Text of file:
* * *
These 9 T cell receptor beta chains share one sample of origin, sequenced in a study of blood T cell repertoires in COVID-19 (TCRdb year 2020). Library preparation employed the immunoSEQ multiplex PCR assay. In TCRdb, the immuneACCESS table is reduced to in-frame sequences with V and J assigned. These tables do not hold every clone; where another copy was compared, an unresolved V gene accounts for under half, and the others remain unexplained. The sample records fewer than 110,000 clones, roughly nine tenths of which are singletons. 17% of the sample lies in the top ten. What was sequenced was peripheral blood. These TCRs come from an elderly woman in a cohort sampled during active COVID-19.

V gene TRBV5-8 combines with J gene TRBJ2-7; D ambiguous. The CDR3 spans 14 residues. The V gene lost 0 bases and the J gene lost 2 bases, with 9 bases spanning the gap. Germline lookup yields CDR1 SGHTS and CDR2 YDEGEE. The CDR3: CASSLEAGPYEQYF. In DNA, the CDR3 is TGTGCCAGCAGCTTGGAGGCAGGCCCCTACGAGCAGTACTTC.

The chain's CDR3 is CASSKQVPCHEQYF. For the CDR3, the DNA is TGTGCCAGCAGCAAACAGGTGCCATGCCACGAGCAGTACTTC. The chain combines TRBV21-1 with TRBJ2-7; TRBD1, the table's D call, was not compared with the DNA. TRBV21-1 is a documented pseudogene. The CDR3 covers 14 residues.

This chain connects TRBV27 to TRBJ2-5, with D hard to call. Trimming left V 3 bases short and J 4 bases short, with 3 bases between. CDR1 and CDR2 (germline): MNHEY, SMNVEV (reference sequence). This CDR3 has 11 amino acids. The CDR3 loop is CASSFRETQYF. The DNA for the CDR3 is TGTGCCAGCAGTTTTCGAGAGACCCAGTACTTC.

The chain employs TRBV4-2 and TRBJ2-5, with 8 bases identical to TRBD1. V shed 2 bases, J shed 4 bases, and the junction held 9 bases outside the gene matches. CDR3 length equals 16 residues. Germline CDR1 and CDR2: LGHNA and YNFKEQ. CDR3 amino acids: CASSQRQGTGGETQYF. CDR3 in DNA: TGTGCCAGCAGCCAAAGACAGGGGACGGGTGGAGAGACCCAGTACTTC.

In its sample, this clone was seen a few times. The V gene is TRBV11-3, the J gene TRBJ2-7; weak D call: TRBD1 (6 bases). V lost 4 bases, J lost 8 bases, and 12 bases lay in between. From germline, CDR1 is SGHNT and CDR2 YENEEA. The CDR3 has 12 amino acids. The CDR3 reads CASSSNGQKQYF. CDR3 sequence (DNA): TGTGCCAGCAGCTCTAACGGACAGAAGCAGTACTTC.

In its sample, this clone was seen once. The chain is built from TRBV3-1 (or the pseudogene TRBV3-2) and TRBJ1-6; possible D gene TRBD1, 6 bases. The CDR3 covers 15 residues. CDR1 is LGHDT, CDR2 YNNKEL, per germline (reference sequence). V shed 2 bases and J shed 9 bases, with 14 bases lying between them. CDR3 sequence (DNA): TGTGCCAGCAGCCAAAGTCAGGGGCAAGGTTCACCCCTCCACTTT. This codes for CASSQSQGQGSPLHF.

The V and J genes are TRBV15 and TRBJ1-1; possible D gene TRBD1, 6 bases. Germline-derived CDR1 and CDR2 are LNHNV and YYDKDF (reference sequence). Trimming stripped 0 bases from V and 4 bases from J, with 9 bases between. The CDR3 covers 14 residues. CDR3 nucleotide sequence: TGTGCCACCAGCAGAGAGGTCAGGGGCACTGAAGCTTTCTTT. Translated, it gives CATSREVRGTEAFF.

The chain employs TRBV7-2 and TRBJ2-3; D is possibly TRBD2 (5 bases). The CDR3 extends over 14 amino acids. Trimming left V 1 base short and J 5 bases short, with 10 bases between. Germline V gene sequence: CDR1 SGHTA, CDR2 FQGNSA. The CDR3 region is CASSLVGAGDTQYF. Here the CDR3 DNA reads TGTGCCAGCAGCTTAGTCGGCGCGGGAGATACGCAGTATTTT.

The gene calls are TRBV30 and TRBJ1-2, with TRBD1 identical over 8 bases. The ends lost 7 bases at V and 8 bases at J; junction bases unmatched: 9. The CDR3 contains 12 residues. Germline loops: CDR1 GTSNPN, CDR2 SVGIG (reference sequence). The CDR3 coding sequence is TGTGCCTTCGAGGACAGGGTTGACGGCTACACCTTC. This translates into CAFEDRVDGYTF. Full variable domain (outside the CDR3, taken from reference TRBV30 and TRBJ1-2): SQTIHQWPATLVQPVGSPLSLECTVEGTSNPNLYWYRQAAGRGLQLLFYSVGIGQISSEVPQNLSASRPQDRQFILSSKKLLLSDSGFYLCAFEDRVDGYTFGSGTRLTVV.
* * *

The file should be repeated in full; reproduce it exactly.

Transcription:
These 9 T cell receptor beta chains share one sample of origin, sequenced in a study of blood T cell repertoires in COVID-19 (TCRdb year 2020). Library preparation employed the immunoSEQ multiplex PCR assay. In TCRdb, the immuneACCESS table is reduced to in-frame sequences with V and J assigned. These tables do not hold every clone; where another copy was compared, an unresolved V gene accounts for under half, and the others remain unexplained. The sample records fewer than 110,000 clones, roughly nine tenths of which are singletons. 17% of the sample lies in the top ten. What was sequenced was peripheral blood. These TCRs come from an elderly woman in a cohort sampled during active COVID-19.

V gene TRBV5-8 combines with J gene TRBJ2-7; D ambiguous. The CDR3 spans 14 residues. The V gene lost 0 bases and the J gene lost 2 bases, with 9 bases spanning the gap. Germline lookup yields CDR1 SGHTS and CDR2 YDEGEE. The CDR3: CASSLEAGPYEQYF. In DNA, the CDR3 is TGTGCCAGCAGCTTGGAGGCAGGCCCCTACGAGCAGTACTTC.

The chain's CDR3 is CASSKQVPCHEQYF. For the CDR3, the DNA is TGTGCCAGCAGCAAACAGGTGCCATGCCACGAGCAGTACTTC. The chain combines TRBV21-1 with TRBJ2-7; TRBD1, the table's D call, was not compared with the DNA. TRBV21-1 is a documented pseudogene. The CDR3 covers 14 residues.

This chain connects TRBV27 to TRBJ2-5, with D hard to call. Trimming left V 3 bases short and J 4 bases short, with 3 bases between. CDR1 and CDR2 (germline): MNHEY, SMNVEV (reference sequence). This CDR3 has 11 amino acids. The CDR3 loop is CASSFRETQYF. The DNA for the CDR3 is TGTGCCAGCAGTTTTCGAGAGACCCAGTACTTC.

The chain employs TRBV4-2 and TRBJ2-5, with 8 bases identical to TRBD1. V shed 2 bases, J shed 4 bases, and the junction held 9 bases outside the gene matches. CDR3 length equals 16 residues. Germline CDR1 and CDR2: LGHNA and YNFKEQ. CDR3 amino acids: CASSQRQGTGGETQYF. CDR3 in DNA: TGTGCCAGCAGCCAAAGACAGGGGACGGGTGGAGAGACCCAGTACTTC.

In its sample, this clone was seen a few times. The V gene is TRBV11-3, the J gene TRBJ2-7; weak D call: TRBD1 (6 bases). V lost 4 bases, J lost 8 bases, and 12 bases lay in between. From germline, CDR1 is SGHNT and CDR2 YENEEA. The CDR3 has 12 amino acids. The CDR3 reads CASSSNGQKQYF. CDR3 sequence (DNA): TGTGCCAGCAGCTCTAACGGACAGAAGCAGTACTTC.

In its sample, this clone was seen once. The chain is built from TRBV3-1 (or the pseudogene TRBV3-2) and TRBJ1-6; possible D gene TRBD1, 6 bases. The CDR3 covers 15 residues. CDR1 is LGHDT, CDR2 YNNKEL, per germline (reference sequence). V shed 2 bases and J shed 9 bases, with 14 bases lying between them. CDR3 sequence (DNA): TGTGCCAGCAGCCAAAGTCAGGGGCAAGGTTCACCCCTCCACTTT. This codes for CASSQSQGQGSPLHF.

The V and J genes are TRBV15 and TRBJ1-1; possible D gene TRBD1, 6 bases. Germline-derived CDR1 and CDR2 are LNHNV and YYDKDF (reference sequence). Trimming stripped 0 bases from V and 4 bases from J, with 9 bases between. The CDR3 covers 14 residues. CDR3 nucleotide sequence: TGTGCCACCAGCAGAGAGGTCAGGGGCACTGAAGCTTTCTTT. Translated, it gives CATSREVRGTEAFF.

The chain employs TRBV7-2 and TRBJ2-3; D is possibly TRBD2 (5 bases). The CDR3 extends over 14 amino acids. Trimming left V 1 base short and J 5 bases short, with 10 bases between. Germline V gene sequence: CDR1 SGHTA, CDR2 FQGNSA. The CDR3 region is CASSLVGAGDTQYF. Here the CDR3 DNA reads TGTGCCAGCAGCTTAGTCGGCGCGGGAGATACGCAGTATTTT.

The gene calls are TRBV30 and TRBJ1-2, with TRBD1 identical over 8 bases. The ends lost 7 bases at V and 8 bases at J; junction bases unmatched: 9. The CDR3 contains 12 residues. Germline loops: CDR1 GTSNPN, CDR2 SVGIG (reference sequence). The CDR3 coding sequence is TGTGCCTTCGAGGACAGGGTTGACGGCTACACCTTC. This translates into CAFEDRVDGYTF. Full variable domain (outside the CDR3, taken from reference TRBV30 and TRBJ1-2): SQTIHQWPATLVQPVGSPLSLECTVEGTSNPNLYWYRQAAGRGLQLLFYSVGIGQISSEVPQNLSASRPQDRQFILSSKKLLLSDSGFYLCAFEDRVDGYTFGSGTRLTVV.